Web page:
NEW research by Hays has found that the number of employees in Scotland working in a hybrid way (39%) is ‘levelling out’, with 39% also working fully in an office setting, and 22% of professionals in Scotland working fully remotely.
This balance between hybrid and solely office-based work is said to indicate a ‘gradual but noticeable’ swing to full-time office working.
The research also showed that 56% of workers would accept a job in the future even if it didn’t offer hybrid working, with 44% admitting they wouldn’t accept a role that didn’t offer a hybrid working approach.
The survey involved nearly 15,000 professionals and employers, including 886 from Scotland. It found that 68% of employers in Scotland are offering hybrid working, yet over a quarter (27%) anticipate their hybrid working offering will change over the next 12 months, and that they will require increased staff attendance.
Keith Mason, Hays Scotland director, said, “It’s clear from our research that there’s still no one-size-fits-all solution when it comes to how staff want to work and how flexible employers are willing to be. But employers need to recognise that everyone needs different elements of support and development to succeed.
“Productivity levels can significantly vary from person to person depending on where they’re working and at what time of day, and what suits one person might not suit another, so it’s important for employers to take these individual preferences into account.
“We’ve certainly seen an increase in people travelling to work in recent months. Hybrid working is still there, but it’s much less than before. Employers are driven by productivity and do expect staff to attend the office more. The level of productivity from working at home needs to be clearly demonstrated by workers.”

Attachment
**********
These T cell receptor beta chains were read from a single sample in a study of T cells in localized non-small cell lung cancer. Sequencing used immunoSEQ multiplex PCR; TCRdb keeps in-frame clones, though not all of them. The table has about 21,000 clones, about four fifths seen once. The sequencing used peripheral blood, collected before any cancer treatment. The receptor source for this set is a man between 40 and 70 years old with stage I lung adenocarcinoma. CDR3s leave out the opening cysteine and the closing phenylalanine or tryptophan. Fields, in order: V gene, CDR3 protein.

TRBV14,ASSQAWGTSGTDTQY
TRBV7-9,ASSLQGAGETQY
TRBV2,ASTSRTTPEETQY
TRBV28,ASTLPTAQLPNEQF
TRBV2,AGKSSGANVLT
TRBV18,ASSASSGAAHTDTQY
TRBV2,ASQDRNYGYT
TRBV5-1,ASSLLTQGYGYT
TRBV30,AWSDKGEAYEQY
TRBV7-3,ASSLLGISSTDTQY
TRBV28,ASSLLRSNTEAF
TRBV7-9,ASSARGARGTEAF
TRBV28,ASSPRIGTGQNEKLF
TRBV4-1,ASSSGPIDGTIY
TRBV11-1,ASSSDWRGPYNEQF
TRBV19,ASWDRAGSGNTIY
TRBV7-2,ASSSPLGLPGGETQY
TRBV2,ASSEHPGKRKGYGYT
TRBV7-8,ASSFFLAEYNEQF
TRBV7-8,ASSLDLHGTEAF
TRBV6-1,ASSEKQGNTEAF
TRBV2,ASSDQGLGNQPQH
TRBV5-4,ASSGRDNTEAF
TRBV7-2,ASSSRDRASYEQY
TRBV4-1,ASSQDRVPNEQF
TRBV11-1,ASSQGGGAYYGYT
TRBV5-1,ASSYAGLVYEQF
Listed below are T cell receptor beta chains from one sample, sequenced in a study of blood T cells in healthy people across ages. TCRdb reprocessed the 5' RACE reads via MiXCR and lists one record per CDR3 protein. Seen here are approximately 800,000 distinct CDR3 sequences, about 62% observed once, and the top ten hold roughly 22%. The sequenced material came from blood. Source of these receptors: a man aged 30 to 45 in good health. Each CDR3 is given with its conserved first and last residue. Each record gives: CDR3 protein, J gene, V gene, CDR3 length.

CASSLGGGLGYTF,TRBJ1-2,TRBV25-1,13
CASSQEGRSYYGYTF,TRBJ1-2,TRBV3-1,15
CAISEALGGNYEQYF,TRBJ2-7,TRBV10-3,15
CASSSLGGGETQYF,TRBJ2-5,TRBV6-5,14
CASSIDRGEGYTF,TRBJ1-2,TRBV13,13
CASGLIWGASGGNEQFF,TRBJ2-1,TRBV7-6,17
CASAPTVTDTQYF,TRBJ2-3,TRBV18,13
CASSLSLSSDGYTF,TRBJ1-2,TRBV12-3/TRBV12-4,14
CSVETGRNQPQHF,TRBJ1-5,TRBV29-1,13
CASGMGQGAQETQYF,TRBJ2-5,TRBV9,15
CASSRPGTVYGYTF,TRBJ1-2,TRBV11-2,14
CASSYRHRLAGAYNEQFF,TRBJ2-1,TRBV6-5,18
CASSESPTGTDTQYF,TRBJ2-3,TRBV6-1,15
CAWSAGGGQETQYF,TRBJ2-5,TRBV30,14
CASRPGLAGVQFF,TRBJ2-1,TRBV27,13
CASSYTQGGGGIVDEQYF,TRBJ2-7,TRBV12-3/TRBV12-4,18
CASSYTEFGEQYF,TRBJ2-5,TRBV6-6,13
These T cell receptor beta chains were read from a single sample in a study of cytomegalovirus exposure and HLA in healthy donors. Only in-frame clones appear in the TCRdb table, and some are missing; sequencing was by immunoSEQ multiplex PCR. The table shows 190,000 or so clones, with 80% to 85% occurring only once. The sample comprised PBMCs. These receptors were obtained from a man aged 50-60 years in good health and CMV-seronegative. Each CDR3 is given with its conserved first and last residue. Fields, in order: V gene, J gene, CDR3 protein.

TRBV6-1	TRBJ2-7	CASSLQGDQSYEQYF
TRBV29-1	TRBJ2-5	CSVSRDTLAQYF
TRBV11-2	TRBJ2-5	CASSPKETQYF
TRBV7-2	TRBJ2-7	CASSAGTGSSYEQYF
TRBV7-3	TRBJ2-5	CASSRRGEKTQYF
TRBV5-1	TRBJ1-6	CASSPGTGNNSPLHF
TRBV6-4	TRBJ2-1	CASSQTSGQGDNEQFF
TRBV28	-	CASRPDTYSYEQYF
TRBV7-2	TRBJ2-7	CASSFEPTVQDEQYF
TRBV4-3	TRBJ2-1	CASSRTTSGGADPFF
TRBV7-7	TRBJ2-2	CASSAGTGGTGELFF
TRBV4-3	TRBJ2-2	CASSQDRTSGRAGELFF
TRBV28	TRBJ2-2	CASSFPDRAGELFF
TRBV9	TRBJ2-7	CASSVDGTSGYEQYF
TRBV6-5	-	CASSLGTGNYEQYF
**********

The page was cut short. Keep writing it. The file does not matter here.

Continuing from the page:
71% of employers say they have refitted their workplace, office or meeting rooms to facilitate a ‘smooth’ hybrid working approach. This includes installing large screens, cameras and microphones for an inclusive meeting experience when people are working in different locations.
55% of organisations in Scotland now operate a hot desking policy. 57% say this is a new approach after reducing the number of desks, compared to 43% who say they have always operated this way.
“Employers also need to be mindful of making the office a better place to work,” added Mason. “In some cases, employers have reconfigured their offices to make sure hybrid working offers a streamlined experience, but many have also reduced the number of desk spaces, meaning there’s not necessarily enough physical room for all staff in one workplace.
“Hot desking can be effective, but it doesn’t allow staff to create their own consistent and personalised workspace, so these are all crucial things to weigh-up.
“If employers are asking staff back to the office more, they need to question if they’re doing it for the right reasons such as facilitating team-building opportunities, training and development, and enhancing collaboration and creativity, whilst ensuring they also offer an enticing work environment. Employers need to be mindful that their staff understand the benefits of being back in the office, and this is viewed as an opportunity to improve, rather than monitor performance.”
The research also shows that 40% of employers have different working policies for staff of varying levels or seniority. Just under half (48%) of employees agree that there should be different policies for junior and senior members of staff.